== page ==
By Linc Leifeste | January 24, 2015
Director: J.C. Chandor
Writer: J.C. Chandor
Starring: Oscar Isaac, Jessica Chastain, David Oyelowo, Alessandro Nivola, Albert Brooks, Elyes Gabel, Catalina Sandino Moreno, Peter Gerety
For the life of me, after seeing a trailer or two, I was convinced that A Most Violent Year was a gangster film. And after having seen the film for the first time, even though the facts didn’t support the conclusion, I was still mostly convinced it was a gangster film. After all, in its look and feel, it walks and talks much like a combination of Martin Scorsese and Al Pacino. It was only after a second viewing that I was able to feel comfortable in accepting that no, indeed, this is not a gangster film.
Set in the long gone New York City of 1981, a tough city covered in grime and graffiti where every time you get in a car the radio is blaring news of another shooting or stabbing (a most violent year, indeed), this is the story of Abel Morales (Oscar Issac) and his attempt to steer his up and coming company, Standard Heating Oil, through a cutthroat business climate, without himself resorting to cutting throats. Yes, Isaac may look and sound a bit like Al “Godfather” Pacino, he may wear expensive clothes and drive a nice car, he may be prone to meetings in smoke-filled rooms where he speaks little but with clarity and conviction that indicates danger, and he may be incredibly ambitious and power hungry, but to the criminal element he doesn’t belong. His wife Anna (Jessica Chastain), on the other hand, who keeps the company’s books, is a Jersey mobster’s brassy daughter with a penchant for handguns and issuing threats.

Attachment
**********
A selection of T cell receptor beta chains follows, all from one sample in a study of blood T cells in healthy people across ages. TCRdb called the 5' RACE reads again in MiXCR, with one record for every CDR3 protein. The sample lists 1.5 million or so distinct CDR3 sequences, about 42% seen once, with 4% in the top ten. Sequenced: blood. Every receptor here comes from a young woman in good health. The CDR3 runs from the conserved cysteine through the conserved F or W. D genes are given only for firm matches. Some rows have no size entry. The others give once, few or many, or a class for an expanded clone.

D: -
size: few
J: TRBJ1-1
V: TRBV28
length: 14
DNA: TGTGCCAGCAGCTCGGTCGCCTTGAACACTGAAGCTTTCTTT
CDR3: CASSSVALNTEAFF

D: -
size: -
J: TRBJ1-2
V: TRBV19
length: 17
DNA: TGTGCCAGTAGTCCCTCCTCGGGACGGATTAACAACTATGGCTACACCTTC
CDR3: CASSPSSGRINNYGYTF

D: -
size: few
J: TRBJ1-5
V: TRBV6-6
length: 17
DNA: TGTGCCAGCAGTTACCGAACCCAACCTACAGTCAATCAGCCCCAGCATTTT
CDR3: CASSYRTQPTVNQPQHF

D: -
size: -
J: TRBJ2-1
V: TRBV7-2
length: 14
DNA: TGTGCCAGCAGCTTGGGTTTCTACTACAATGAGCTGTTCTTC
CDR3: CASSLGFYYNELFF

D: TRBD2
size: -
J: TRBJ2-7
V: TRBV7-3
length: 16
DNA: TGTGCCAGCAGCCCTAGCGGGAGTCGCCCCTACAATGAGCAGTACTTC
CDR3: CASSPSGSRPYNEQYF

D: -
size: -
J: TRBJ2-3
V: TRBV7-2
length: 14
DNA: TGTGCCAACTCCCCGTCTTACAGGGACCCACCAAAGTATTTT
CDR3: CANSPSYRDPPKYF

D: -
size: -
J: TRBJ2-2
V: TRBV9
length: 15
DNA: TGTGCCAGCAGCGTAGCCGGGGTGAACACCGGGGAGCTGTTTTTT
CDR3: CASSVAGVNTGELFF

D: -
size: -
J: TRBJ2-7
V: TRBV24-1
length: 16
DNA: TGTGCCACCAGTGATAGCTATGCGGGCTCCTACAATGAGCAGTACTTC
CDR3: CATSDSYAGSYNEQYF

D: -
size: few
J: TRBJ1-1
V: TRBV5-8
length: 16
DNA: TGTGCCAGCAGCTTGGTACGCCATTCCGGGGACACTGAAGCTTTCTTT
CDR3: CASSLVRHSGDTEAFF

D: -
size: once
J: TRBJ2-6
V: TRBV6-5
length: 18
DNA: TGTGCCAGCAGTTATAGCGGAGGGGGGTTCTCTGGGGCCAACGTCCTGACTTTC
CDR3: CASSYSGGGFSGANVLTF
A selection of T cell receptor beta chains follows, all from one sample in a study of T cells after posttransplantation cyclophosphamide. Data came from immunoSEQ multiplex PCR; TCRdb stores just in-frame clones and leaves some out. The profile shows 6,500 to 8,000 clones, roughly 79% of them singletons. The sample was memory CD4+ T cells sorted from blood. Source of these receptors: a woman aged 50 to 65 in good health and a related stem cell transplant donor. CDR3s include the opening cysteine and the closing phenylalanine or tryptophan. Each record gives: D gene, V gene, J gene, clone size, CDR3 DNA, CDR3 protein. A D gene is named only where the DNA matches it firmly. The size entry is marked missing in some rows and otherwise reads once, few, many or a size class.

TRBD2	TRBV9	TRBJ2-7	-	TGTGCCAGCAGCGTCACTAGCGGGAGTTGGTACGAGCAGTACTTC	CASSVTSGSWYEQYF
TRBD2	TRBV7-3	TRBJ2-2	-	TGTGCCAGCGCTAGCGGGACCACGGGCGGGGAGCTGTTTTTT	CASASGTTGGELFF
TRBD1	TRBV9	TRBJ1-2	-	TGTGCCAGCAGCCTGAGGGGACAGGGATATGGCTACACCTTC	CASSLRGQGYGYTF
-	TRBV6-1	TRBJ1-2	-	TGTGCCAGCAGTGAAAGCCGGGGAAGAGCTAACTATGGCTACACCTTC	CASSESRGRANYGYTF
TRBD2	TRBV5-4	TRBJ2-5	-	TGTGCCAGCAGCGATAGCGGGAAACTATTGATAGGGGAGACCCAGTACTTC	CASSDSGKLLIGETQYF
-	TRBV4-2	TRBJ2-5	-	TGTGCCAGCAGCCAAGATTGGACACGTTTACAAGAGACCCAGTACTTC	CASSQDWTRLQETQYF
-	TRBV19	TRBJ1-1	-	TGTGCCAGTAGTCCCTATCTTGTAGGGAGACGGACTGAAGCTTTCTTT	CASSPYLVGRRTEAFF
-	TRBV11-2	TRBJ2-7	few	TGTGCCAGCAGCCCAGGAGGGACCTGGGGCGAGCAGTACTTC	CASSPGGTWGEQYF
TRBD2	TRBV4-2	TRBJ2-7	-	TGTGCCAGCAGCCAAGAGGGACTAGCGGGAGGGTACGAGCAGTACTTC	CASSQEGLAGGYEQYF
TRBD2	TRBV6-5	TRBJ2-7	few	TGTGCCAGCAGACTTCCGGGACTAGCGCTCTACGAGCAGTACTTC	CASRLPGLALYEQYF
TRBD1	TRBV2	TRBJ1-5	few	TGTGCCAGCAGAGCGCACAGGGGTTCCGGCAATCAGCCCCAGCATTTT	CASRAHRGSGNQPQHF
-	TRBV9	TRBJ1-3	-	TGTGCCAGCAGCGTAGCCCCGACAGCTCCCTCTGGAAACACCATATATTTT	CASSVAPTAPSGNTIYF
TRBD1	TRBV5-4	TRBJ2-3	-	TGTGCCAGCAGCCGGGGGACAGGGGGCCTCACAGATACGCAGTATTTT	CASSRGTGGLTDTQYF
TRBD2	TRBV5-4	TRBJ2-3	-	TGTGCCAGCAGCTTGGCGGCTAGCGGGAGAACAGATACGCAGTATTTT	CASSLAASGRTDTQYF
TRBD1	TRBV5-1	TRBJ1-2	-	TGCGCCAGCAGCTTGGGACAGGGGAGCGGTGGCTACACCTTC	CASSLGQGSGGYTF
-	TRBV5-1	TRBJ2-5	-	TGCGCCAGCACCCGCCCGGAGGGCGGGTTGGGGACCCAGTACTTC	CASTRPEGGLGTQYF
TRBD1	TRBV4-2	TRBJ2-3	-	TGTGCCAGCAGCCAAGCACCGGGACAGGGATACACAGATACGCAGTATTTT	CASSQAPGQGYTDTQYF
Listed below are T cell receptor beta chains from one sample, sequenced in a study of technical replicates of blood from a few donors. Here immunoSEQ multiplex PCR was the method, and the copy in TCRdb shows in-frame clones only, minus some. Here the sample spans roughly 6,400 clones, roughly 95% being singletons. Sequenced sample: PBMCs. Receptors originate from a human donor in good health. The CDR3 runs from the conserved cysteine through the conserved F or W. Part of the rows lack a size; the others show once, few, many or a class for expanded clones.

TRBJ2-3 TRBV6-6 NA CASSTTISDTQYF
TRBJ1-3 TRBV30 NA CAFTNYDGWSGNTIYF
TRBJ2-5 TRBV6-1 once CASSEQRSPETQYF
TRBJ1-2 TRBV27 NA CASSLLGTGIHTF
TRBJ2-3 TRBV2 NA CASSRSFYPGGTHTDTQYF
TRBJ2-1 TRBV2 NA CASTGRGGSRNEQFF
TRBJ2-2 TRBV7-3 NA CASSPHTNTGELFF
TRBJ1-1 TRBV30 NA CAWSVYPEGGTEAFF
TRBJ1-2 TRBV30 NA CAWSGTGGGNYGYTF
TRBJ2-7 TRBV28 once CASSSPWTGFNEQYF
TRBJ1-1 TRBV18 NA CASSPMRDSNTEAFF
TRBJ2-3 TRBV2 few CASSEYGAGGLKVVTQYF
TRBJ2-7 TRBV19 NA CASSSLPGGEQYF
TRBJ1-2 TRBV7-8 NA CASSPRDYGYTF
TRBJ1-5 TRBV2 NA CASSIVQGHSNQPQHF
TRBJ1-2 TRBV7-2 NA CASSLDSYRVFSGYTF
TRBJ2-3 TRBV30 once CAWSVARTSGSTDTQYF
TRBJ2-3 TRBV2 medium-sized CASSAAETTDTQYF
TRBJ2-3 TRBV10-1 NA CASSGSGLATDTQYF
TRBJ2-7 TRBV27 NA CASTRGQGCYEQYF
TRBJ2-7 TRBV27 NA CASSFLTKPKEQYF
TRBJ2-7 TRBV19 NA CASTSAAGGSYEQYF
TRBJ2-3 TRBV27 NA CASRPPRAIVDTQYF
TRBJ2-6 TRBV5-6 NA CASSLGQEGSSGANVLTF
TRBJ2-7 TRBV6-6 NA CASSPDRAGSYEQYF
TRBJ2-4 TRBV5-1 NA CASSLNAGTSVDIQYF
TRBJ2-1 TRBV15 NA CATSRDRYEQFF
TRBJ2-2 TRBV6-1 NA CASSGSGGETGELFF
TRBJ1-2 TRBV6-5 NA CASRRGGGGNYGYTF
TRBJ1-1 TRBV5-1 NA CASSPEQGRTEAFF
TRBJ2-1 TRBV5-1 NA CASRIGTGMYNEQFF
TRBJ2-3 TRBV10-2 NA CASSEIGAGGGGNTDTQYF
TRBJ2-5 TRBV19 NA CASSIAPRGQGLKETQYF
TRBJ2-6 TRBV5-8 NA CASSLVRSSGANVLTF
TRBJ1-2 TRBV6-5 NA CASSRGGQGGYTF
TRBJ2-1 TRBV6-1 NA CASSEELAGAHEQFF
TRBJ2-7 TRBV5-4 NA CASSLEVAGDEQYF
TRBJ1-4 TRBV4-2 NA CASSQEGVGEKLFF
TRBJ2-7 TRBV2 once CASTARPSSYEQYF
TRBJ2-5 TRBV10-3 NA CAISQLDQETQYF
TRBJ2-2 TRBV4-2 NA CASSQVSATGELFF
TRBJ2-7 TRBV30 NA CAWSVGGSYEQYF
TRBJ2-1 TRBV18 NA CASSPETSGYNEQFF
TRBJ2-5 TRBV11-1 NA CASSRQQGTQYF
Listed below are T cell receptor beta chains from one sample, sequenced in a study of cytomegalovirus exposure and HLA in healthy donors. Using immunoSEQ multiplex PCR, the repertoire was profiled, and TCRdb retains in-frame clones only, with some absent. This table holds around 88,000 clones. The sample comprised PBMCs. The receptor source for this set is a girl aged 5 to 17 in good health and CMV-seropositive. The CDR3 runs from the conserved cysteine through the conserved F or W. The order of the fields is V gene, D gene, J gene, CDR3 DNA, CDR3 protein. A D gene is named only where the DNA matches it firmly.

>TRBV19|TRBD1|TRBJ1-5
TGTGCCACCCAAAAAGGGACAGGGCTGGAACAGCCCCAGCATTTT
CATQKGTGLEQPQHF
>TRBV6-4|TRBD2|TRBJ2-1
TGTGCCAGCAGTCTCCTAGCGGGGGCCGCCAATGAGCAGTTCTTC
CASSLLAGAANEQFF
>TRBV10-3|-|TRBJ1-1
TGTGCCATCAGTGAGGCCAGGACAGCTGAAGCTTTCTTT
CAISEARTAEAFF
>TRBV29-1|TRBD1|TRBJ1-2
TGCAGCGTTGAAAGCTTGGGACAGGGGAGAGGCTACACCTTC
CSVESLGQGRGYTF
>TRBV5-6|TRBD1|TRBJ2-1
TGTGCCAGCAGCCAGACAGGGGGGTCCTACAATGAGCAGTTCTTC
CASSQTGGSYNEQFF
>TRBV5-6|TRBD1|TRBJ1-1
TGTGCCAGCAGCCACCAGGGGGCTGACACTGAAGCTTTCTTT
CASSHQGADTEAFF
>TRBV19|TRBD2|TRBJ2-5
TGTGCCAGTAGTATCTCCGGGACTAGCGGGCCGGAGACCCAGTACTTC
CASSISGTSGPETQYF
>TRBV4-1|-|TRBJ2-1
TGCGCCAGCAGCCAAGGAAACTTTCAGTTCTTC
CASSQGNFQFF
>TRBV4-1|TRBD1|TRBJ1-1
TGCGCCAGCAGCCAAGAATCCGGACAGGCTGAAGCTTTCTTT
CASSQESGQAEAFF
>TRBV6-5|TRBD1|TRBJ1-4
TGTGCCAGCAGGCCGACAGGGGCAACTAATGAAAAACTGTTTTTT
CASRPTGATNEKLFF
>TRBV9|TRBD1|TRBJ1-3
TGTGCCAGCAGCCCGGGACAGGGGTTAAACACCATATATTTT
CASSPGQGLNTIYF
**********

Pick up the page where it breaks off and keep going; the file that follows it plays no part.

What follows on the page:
A slow, slow burn of a film, feeling for all the world like a late 1970’s American cinema gem, the films opens jumping back and forth between two events: Abel signing on the dotted line, committing to buy a new property that will be huge for his business, and one of the young drivers (Elyes Gabel) of his small oil truck fleet, having his truck stolen at gunpoint after being pistol whipped. Both events serve to drive the narrative of the film. The building deal stipulates that he put forty percent down and is responsible for delivering the balance within thirty days or he loses his money and rights to the property, which would leave him financially ruined. And the theft of his truck isn’t a solitary incident but is indicative of the climate of both 1981 New York and the industry that Abel is competing in. The local Teamster boss (Peter Gerety) is furious that his drivers are being endangered and is threatening to arm them. And in the meantime the District Attorney’s office is investigating Morales’ finances and business practices.
Abel is man of ambition, with an iron will and a strong work ethic who is quickly moving up the ladder of success but he now finds himself one misstep away from disaster. And the misstep doesn’t even have to be his own. Will his drivers take matters into their own hands and resort to violence? Will his wife turn to her mobster father for assistance? Much like director J.C. Chandor’s last film, All Is Lost, this is the story of one man’s attempt to navigate through perilous waters against great odds. Isaac’s performance is one of my very favorites of 2014 and his time of being one of our most criminally underrated actors is surely coming to an end soon. Sadly, this probably won’t be the film to make that happen, mostly because of its slow pace, but also because the palpable tension that is built throughout the film is never released through a cataclysmic moment of cathartic violence. For many viewers, this film will probably feel like watching a long fuse slowly burn towards a stick of dynamite that never explodes. But what a sizzle,crackle and glow the fuse has! I could watch it burn for twice as long.
In closing, I’d be remiss in my duties if I didn’t say a word or two about the work of cinematographer Bradford Young (Selma, Ain’t Them Bodies Saints). I feel confident in saying that you will not see a more strikingly framed and shot film from 2014 than A Most Violent Year. The camera work is simply stunning, from the placement to the framing to the movement, adding whole layers of beauty, intensity and atmosphere to Chandor’s masterful storytelling.